Professor Robert Shiller, Nobel Prize-winning economist joins us at the Behavioural Exchange Conference tomorrow. His latest work on narrative economics shows how stories and narratives are inherent to the human experience. We think they could be better understood and deployed in public policy.
Stories and narratives — causal accounts of events in our lives — help us make sense of the world. As the writer Toni Morrison noted in 1993;
The vitality of language lies in its ability to limn the actual, imagined and possible lives of its speakers, readers, writers… It arcs toward the place where meaning may lie.
Narratives matter because just as people shape narratives, so too do narratives shape people. Moreover, narratives can spread between people. The real-world effects of stories — of which an infinite number can be created about a given situation — can extend well beyond the people from which they originate.
Narratives can be nefarious and inflict real harm. They can be ‘flash in the pan’, like the June Bug Epidemic of 1962 where sixty-two employees of a US textile factory shared stories of being bitten by an imaginary bug (with many exhibiting real-life symptoms of nausea, vomiting, and skin outbreaks). At other times, narratives can produce mass hysteria divorced from the truth, leading to far more serious outcomes. The Salem Witch Trials of 1692-93 and the spread of Nazi ideology and associated propaganda during World War II are extreme cases.
Narratives can also be deployed for a great deal of good. President Franklin D. Roosevelt’s ‘fireside chats’ and public addresses are credited with mitigating the disastrous impact of bank runs — themselves driven by self-reinforcing rumours of financial collapse — during the Great Depression. In his stories, Roosevelt used direct, emotion-infused appeals to Americans to banish fear with passages like:
So, first of all, let me assert my firm belief that the only thing we have to fear is fear itself–nameless, unreasoning, unjustified terror which paralyzes needed efforts to convert retreat into advance… Yet our distress comes from no failure of substance. We are stricken by no plague of locusts. Compared with the perils which our forefathers conquered because they believed and were not afraid, we have still much to be thankful for… If I read the temper of our people correctly, we now realize as we have never realized before our interdependence on each other; that we can not merely take but we must give as well; that if we are to go forward, we must move as a trained and loyal army willing to sacrifice for the good of a common discipline.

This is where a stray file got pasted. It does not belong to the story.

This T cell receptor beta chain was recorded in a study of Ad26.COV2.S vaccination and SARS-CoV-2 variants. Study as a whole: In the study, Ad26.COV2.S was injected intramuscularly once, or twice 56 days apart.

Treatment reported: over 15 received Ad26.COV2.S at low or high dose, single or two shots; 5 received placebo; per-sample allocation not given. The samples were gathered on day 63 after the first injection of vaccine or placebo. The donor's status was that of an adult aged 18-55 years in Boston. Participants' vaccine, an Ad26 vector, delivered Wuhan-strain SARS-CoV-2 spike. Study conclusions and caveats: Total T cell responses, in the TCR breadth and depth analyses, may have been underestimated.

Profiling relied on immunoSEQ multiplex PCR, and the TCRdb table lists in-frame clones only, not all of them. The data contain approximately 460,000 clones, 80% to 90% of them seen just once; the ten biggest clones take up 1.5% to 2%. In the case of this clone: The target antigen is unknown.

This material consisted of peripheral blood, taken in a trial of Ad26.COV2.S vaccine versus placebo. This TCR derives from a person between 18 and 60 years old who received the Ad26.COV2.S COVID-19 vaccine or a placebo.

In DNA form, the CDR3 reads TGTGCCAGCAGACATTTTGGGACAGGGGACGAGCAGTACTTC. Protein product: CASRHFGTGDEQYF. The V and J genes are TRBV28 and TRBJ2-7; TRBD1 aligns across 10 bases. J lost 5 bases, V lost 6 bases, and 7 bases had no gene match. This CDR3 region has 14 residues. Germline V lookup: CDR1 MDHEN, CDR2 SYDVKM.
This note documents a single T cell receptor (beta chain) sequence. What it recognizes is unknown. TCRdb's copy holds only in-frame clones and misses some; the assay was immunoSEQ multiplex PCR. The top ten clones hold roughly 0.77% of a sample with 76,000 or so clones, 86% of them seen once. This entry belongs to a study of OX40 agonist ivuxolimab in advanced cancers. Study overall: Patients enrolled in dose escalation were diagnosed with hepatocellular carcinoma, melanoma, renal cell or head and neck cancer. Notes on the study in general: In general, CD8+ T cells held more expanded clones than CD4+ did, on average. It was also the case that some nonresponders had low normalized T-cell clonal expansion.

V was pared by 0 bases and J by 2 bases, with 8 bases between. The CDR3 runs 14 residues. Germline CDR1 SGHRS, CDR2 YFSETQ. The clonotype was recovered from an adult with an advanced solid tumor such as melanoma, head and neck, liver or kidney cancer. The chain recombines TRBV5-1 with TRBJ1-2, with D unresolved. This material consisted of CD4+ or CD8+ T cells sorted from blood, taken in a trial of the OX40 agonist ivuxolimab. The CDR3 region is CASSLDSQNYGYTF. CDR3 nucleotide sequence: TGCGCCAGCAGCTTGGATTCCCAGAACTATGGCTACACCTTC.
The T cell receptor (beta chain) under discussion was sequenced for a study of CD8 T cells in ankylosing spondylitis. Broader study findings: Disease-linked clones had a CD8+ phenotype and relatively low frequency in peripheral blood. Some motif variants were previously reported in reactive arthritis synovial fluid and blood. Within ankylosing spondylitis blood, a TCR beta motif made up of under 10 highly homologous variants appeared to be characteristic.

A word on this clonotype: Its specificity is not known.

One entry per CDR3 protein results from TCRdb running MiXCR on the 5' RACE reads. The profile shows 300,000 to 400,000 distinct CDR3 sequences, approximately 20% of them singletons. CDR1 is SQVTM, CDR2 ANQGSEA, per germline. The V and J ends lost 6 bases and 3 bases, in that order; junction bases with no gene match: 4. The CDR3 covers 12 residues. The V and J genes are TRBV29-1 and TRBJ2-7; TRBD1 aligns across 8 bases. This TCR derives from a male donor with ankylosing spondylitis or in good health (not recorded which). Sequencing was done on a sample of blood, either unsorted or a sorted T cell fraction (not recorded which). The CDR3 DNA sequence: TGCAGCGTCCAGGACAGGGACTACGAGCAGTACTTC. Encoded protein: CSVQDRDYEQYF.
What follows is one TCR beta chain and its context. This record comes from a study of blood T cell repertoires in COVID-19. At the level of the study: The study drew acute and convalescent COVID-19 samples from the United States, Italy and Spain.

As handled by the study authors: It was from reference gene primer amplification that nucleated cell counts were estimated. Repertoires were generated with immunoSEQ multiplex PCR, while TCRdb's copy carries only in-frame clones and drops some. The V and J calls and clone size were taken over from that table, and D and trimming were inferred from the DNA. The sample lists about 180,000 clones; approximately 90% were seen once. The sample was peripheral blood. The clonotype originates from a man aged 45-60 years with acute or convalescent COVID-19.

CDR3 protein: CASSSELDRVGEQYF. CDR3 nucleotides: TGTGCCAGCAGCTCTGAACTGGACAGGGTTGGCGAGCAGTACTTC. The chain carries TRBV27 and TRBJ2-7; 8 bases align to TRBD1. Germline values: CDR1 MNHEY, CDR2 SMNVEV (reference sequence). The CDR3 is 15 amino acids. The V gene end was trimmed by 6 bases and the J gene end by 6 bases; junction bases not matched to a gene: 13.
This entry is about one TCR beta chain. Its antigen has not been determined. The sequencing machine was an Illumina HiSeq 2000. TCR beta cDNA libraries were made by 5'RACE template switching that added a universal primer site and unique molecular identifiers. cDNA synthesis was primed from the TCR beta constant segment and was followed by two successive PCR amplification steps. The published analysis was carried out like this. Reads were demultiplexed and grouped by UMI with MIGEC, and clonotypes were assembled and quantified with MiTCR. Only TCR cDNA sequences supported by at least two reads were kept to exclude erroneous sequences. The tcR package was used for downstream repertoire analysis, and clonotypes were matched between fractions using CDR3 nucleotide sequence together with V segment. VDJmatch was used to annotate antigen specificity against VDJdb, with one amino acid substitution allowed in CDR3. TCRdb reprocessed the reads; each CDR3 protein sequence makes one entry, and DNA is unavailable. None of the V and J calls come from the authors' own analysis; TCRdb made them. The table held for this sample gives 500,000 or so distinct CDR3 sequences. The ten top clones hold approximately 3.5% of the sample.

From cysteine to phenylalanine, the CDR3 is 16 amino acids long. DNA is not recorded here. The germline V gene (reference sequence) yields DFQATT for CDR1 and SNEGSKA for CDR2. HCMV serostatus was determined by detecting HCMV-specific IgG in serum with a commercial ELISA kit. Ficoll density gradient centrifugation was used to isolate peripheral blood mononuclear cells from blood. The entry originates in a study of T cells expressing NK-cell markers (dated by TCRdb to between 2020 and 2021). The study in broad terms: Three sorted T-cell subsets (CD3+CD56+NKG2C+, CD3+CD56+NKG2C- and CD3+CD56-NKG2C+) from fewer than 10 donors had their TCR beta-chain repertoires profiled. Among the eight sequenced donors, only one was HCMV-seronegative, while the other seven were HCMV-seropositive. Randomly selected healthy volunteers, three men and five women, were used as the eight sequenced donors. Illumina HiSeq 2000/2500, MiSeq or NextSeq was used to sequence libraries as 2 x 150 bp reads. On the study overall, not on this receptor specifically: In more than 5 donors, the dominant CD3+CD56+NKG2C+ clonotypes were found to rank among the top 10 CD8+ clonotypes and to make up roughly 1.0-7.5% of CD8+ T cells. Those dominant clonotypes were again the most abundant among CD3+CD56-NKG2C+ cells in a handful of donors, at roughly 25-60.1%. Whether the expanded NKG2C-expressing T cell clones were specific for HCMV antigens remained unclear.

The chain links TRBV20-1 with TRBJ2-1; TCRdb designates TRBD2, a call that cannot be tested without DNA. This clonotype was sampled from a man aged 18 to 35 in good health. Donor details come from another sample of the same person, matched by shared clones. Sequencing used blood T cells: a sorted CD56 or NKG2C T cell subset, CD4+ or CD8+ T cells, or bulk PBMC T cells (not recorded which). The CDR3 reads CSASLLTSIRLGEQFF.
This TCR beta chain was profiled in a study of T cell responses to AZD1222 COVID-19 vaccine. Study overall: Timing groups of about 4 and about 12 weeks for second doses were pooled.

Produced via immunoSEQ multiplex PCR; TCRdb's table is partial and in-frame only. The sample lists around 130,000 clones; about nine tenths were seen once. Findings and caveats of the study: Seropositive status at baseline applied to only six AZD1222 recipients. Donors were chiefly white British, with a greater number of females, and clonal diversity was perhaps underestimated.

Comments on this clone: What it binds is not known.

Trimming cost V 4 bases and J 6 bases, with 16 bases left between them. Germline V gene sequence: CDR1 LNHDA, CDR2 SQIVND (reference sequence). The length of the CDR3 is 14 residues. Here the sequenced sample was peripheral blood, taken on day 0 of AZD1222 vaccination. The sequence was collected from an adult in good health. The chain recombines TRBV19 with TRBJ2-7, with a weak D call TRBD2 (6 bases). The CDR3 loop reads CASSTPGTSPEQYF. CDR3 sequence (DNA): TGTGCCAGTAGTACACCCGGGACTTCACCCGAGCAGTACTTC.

The reach and long-term impact of FDR’s stories is well-documented. One study notes that by using ‘analogies to help millions of listening Americans understand shifting economic concepts and social philosophies’, FDR’s ‘New Deal’ ‘is entrenched now in Americans’ expectations of government responsibilities.’
Stories and narratives are powerful. But how can they be reliably used by policymakers? Can harmful narratives be combatted? How do you test or evaluate their effectiveness?
Unfortunately, at least in the field of public policy, these questions can be difficult to answer. High quality studies about narratives exist in education, journalism, and marketing. Other studies shed light on why certain information goes viral. In economics, Robert Shiller’s forthcoming book is titled and concerns Narrative Economics. And for many years, literary scholars, sociologists, criminologists, and many others have studied and elucidated the structure of stories and their effects on human behaviour.
Professor Shiller came to BIT headquarters this morning for a roundtable with senior policymakers and will be sharing his thoughts tomorrow in conversation with Dame Minouche Shafik from the LSE at BX2019.
His talk is particularly timely. There are many policy problems around the world where new and powerful narratives are urgently needed to complement traditional policy levers, build consensus, and stimulate collective action. Among the most significant of these is climate change. As summarised by the development economist Jeff Sachs in 2015;
The biggest, most complicated mess that [the world is] in… is climate change. It’s got every attribute of just a terrible, terrible problem. It’s global, it’s long-term, it’s uncertain. It’s got vested interests, it’s got hugely unequal payoffs, it’s got everything wrong with it as a problem… There is no one leader that defines the solution. We have to actually agree on something.
Whether for extinguishing fires in the Amazon, limiting global warming to 1.5 °C above pre-industrial levels, or reducing meat consumption (an industry that accounts for approximately a fifth of global emissions), narratives can provoke emotional responses and align perspectives among diverse groups.
Join us tomorrow to hear more from Professor Shiller and others from the incredible cast of speakers at Behavioural Exchange 2019.